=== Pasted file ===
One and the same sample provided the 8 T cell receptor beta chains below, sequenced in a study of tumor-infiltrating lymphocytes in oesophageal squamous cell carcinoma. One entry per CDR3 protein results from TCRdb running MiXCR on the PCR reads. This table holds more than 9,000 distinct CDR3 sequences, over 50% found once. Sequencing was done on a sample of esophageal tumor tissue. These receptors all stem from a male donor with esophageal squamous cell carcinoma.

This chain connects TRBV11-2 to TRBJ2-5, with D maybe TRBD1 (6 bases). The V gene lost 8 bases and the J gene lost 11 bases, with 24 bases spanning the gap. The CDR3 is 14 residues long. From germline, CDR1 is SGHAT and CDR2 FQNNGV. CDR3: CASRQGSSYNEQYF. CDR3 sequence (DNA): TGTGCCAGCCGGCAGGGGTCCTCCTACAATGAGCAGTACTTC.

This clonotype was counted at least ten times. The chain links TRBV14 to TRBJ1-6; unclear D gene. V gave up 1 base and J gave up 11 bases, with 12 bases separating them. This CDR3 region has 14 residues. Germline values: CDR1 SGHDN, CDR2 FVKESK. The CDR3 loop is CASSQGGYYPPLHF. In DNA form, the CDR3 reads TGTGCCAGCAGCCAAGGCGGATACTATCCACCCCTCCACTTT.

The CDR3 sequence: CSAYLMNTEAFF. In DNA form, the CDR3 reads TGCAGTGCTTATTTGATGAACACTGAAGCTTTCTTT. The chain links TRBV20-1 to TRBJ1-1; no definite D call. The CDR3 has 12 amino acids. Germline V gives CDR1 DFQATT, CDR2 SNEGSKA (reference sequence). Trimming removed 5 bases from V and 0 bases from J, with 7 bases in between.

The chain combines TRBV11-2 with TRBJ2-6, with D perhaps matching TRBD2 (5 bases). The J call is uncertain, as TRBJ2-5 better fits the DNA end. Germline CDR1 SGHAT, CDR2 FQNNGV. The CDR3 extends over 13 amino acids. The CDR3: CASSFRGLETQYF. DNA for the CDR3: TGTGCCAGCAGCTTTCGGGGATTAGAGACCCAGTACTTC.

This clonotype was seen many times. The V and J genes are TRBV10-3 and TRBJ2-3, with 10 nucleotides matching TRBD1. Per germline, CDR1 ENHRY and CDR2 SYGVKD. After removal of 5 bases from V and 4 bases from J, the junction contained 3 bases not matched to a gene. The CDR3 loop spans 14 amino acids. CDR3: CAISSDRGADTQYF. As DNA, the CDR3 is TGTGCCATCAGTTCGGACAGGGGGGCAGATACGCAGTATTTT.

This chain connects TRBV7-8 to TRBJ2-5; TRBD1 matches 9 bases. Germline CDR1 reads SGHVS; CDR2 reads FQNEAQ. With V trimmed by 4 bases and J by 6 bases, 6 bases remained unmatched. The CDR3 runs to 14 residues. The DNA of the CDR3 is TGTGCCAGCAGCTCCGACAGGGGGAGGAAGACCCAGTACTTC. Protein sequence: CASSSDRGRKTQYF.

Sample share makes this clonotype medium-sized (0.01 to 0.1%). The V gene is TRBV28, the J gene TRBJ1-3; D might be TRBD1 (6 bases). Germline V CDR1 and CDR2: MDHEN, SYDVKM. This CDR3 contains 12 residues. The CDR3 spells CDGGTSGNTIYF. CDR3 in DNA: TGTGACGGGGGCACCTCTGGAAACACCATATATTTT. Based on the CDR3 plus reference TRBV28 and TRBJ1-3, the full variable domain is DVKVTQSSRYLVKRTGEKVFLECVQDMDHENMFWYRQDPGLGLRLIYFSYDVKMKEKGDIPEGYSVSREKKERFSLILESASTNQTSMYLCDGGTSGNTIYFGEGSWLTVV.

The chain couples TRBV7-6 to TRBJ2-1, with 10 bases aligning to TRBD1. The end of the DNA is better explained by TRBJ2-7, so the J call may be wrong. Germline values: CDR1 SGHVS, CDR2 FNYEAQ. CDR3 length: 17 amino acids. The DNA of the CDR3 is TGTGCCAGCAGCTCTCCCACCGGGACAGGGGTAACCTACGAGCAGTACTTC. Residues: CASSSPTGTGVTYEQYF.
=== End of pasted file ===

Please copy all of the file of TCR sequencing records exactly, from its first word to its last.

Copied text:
One and the same sample provided the 8 T cell receptor beta chains below, sequenced in a study of tumor-infiltrating lymphocytes in oesophageal squamous cell carcinoma. One entry per CDR3 protein results from TCRdb running MiXCR on the PCR reads. This table holds more than 9,000 distinct CDR3 sequences, over 50% found once. Sequencing was done on a sample of esophageal tumor tissue. These receptors all stem from a male donor with esophageal squamous cell carcinoma.

This chain connects TRBV11-2 to TRBJ2-5, with D maybe TRBD1 (6 bases). The V gene lost 8 bases and the J gene lost 11 bases, with 24 bases spanning the gap. The CDR3 is 14 residues long. From germline, CDR1 is SGHAT and CDR2 FQNNGV. CDR3: CASRQGSSYNEQYF. CDR3 sequence (DNA): TGTGCCAGCCGGCAGGGGTCCTCCTACAATGAGCAGTACTTC.

This clonotype was counted at least ten times. The chain links TRBV14 to TRBJ1-6; unclear D gene. V gave up 1 base and J gave up 11 bases, with 12 bases separating them. This CDR3 region has 14 residues. Germline values: CDR1 SGHDN, CDR2 FVKESK. The CDR3 loop is CASSQGGYYPPLHF. In DNA form, the CDR3 reads TGTGCCAGCAGCCAAGGCGGATACTATCCACCCCTCCACTTT.

The CDR3 sequence: CSAYLMNTEAFF. In DNA form, the CDR3 reads TGCAGTGCTTATTTGATGAACACTGAAGCTTTCTTT. The chain links TRBV20-1 to TRBJ1-1; no definite D call. The CDR3 has 12 amino acids. Germline V gives CDR1 DFQATT, CDR2 SNEGSKA (reference sequence). Trimming removed 5 bases from V and 0 bases from J, with 7 bases in between.

The chain combines TRBV11-2 with TRBJ2-6, with D perhaps matching TRBD2 (5 bases). The J call is uncertain, as TRBJ2-5 better fits the DNA end. Germline CDR1 SGHAT, CDR2 FQNNGV. The CDR3 extends over 13 amino acids. The CDR3: CASSFRGLETQYF. DNA for the CDR3: TGTGCCAGCAGCTTTCGGGGATTAGAGACCCAGTACTTC.

This clonotype was seen many times. The V and J genes are TRBV10-3 and TRBJ2-3, with 10 nucleotides matching TRBD1. Per germline, CDR1 ENHRY and CDR2 SYGVKD. After removal of 5 bases from V and 4 bases from J, the junction contained 3 bases not matched to a gene. The CDR3 loop spans 14 amino acids. CDR3: CAISSDRGADTQYF. As DNA, the CDR3 is TGTGCCATCAGTTCGGACAGGGGGGCAGATACGCAGTATTTT.

This chain connects TRBV7-8 to TRBJ2-5; TRBD1 matches 9 bases. Germline CDR1 reads SGHVS; CDR2 reads FQNEAQ. With V trimmed by 4 bases and J by 6 bases, 6 bases remained unmatched. The CDR3 runs to 14 residues. The DNA of the CDR3 is TGTGCCAGCAGCTCCGACAGGGGGAGGAAGACCCAGTACTTC. Protein sequence: CASSSDRGRKTQYF.

Sample share makes this clonotype medium-sized (0.01 to 0.1%). The V gene is TRBV28, the J gene TRBJ1-3; D might be TRBD1 (6 bases). Germline V CDR1 and CDR2: MDHEN, SYDVKM. This CDR3 contains 12 residues. The CDR3 spells CDGGTSGNTIYF. CDR3 in DNA: TGTGACGGGGGCACCTCTGGAAACACCATATATTTT. Based on the CDR3 plus reference TRBV28 and TRBJ1-3, the full variable domain is DVKVTQSSRYLVKRTGEKVFLECVQDMDHENMFWYRQDPGLGLRLIYFSYDVKMKEKGDIPEGYSVSREKKERFSLILESASTNQTSMYLCDGGTSGNTIYFGEGSWLTVV.

The chain couples TRBV7-6 to TRBJ2-1, with 10 bases aligning to TRBD1. The end of the DNA is better explained by TRBJ2-7, so the J call may be wrong. Germline values: CDR1 SGHVS, CDR2 FNYEAQ. CDR3 length: 17 amino acids. The DNA of the CDR3 is TGTGCCAGCAGCTCTCCCACCGGGACAGGGGTAACCTACGAGCAGTACTTC. Residues: CASSSPTGTGVTYEQYF.